Usually a Diamond HV7A.  I had little trouble getting it to tune (although, the best I could get on 6m was 1.6:1), and it works as well as one can expect, I guess.

I also have a shorter tri-band antenna (no 10m) that I use when I go into a parking garage.

Peter
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KY4FOX
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Posts: 7




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« Reply #11 on: June 25, 2006, 10:05:08 PM »

Thank you everyone for your honest and factual imput.

To ansawer a few of the questions that were posed...

The antenna is mounted 14' above pavement (this is soon to change once I figure out how to match w/ ladder line).

I have not yet mobiled the rig as I havent gotten an antenna for my car yet.

I admit I am not using a correct antenna.. I have a ringo ranger dual bander that I work local stuff with, as it was already mounted and I havent built a 6m antenna yet I just used it to recive with. I'm sure this a big part of it.

I'll be putting together a J-pole tomorrow and seeing what that does for me.

Thanks,
  KY4FOX
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K7VO
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Posts: 1010




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« Reply #12 on: June 25, 2006, 10:49:47 PM »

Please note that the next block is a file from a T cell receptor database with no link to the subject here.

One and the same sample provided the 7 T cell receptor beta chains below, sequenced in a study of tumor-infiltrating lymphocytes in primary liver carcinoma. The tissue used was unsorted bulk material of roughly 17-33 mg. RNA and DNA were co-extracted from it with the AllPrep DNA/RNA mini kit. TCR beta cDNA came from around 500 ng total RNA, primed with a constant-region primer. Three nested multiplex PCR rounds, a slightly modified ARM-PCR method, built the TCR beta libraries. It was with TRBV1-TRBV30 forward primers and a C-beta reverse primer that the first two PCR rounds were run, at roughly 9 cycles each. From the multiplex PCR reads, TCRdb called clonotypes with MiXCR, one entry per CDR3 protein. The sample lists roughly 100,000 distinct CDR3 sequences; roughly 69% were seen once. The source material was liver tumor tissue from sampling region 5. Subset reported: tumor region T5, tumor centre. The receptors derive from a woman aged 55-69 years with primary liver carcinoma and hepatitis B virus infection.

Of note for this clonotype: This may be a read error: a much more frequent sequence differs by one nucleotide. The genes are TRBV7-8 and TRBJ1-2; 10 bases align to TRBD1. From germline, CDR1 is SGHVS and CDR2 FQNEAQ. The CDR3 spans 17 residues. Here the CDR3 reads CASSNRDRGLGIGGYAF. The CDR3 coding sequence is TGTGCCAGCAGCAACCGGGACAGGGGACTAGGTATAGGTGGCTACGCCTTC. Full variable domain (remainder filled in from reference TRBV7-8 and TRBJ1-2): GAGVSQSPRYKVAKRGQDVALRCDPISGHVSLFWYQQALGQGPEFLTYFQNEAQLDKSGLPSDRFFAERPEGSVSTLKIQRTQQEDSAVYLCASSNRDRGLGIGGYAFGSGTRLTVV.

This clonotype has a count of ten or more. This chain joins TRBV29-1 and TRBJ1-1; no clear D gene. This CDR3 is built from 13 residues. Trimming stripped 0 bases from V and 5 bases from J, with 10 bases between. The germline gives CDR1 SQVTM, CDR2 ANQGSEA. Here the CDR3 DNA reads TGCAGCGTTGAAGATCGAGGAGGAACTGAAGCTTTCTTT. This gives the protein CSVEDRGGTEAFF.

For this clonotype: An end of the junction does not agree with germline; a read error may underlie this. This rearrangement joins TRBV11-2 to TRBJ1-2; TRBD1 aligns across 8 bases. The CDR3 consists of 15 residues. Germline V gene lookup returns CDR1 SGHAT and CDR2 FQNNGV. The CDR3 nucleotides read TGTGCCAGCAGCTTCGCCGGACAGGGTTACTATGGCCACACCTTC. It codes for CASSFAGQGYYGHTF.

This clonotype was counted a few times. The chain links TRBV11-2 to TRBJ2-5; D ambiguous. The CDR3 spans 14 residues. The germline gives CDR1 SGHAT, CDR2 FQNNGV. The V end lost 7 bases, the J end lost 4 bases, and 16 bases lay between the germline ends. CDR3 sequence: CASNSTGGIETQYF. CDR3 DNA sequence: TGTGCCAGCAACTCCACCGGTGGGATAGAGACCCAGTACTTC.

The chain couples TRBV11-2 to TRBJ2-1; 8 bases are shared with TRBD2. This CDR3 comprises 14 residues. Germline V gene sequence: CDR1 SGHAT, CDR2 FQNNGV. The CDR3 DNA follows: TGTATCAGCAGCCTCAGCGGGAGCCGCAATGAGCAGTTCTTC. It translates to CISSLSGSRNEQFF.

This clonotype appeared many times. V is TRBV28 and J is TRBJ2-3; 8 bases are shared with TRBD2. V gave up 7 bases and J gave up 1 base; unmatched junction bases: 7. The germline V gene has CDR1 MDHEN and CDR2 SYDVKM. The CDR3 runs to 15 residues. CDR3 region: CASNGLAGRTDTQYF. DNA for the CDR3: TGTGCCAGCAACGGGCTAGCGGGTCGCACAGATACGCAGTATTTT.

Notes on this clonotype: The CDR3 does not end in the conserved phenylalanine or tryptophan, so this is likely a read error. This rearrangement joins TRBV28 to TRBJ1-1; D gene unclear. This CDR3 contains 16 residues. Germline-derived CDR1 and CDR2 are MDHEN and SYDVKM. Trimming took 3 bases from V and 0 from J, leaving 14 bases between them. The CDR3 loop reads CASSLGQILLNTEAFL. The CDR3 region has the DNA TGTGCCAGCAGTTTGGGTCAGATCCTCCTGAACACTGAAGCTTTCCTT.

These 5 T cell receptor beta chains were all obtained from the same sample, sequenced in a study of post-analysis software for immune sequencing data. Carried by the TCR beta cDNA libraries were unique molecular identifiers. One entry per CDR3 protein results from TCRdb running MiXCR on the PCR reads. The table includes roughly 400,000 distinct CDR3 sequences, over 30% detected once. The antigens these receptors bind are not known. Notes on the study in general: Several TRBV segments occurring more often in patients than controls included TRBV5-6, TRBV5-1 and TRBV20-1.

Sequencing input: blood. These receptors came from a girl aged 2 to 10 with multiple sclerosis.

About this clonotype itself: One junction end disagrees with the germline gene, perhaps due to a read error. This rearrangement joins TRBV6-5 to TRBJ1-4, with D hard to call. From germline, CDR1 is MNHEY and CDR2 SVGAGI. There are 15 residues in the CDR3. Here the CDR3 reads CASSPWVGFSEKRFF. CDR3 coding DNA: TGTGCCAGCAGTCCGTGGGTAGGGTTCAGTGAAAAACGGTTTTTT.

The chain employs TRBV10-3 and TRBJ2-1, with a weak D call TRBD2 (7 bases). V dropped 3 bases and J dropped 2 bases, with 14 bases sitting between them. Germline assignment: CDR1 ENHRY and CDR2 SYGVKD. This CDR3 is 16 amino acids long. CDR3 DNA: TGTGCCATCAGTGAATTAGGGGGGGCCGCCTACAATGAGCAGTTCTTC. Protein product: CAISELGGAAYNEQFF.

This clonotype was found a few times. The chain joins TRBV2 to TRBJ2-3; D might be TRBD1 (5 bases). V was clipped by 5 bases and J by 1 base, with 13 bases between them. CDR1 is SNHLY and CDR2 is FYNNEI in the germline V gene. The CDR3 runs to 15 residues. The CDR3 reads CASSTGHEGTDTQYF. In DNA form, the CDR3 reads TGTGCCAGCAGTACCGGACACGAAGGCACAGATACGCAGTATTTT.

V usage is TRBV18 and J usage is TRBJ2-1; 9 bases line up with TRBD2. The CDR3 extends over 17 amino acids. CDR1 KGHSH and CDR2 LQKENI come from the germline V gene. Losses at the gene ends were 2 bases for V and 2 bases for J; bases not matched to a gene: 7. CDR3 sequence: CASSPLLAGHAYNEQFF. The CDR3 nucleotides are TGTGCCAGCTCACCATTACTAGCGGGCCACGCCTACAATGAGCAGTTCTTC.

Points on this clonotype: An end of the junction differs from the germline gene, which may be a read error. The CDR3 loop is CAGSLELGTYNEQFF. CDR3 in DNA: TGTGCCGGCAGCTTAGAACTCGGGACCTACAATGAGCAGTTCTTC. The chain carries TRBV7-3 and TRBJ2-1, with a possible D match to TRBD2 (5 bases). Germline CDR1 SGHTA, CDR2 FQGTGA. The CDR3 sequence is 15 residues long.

Yep, you need an antenna.  Even a j-pole is truly minimal.  At 14' don't expect too much.

Mobile I'd go with a Comet UHV-4 or the Diamond equivalent (I forget the model number), both of which were specifically designed for use with your radio.

73,
Caity
K7VO
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KY4FOX
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Posts: 7




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« Reply #13 on: June 25, 2006, 11:26:36 PM »

Yeah, 14' was all I could manage from our second floor deck and a 5' stick of mast.

I need to bend the landloards ear and get him to ok moving my gear up to the chimney. Once I get it up there I should have about 40 feet or so.

I'm seriously considering doing a a beam and putting it in the attic, though I dont know if I want it to be fixed in place and end up pointing the wrong way.
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N5EAT
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Posts: 175




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« Reply #14 on: June 26, 2006, 05:17:00 AM »

When 6 meters is open, you will hear dozens and perhaps hundreds of FM signals from all over.  Check 52.540 and 52.525 (i think those are national simplex calling freqs for FM).  You'll also hear lots of repeaters.

Like Katy says, program every repeater freq you can into a memory bank and scan those plus the calling freqs.  When the band opens - it will open for all modes, not just ssb.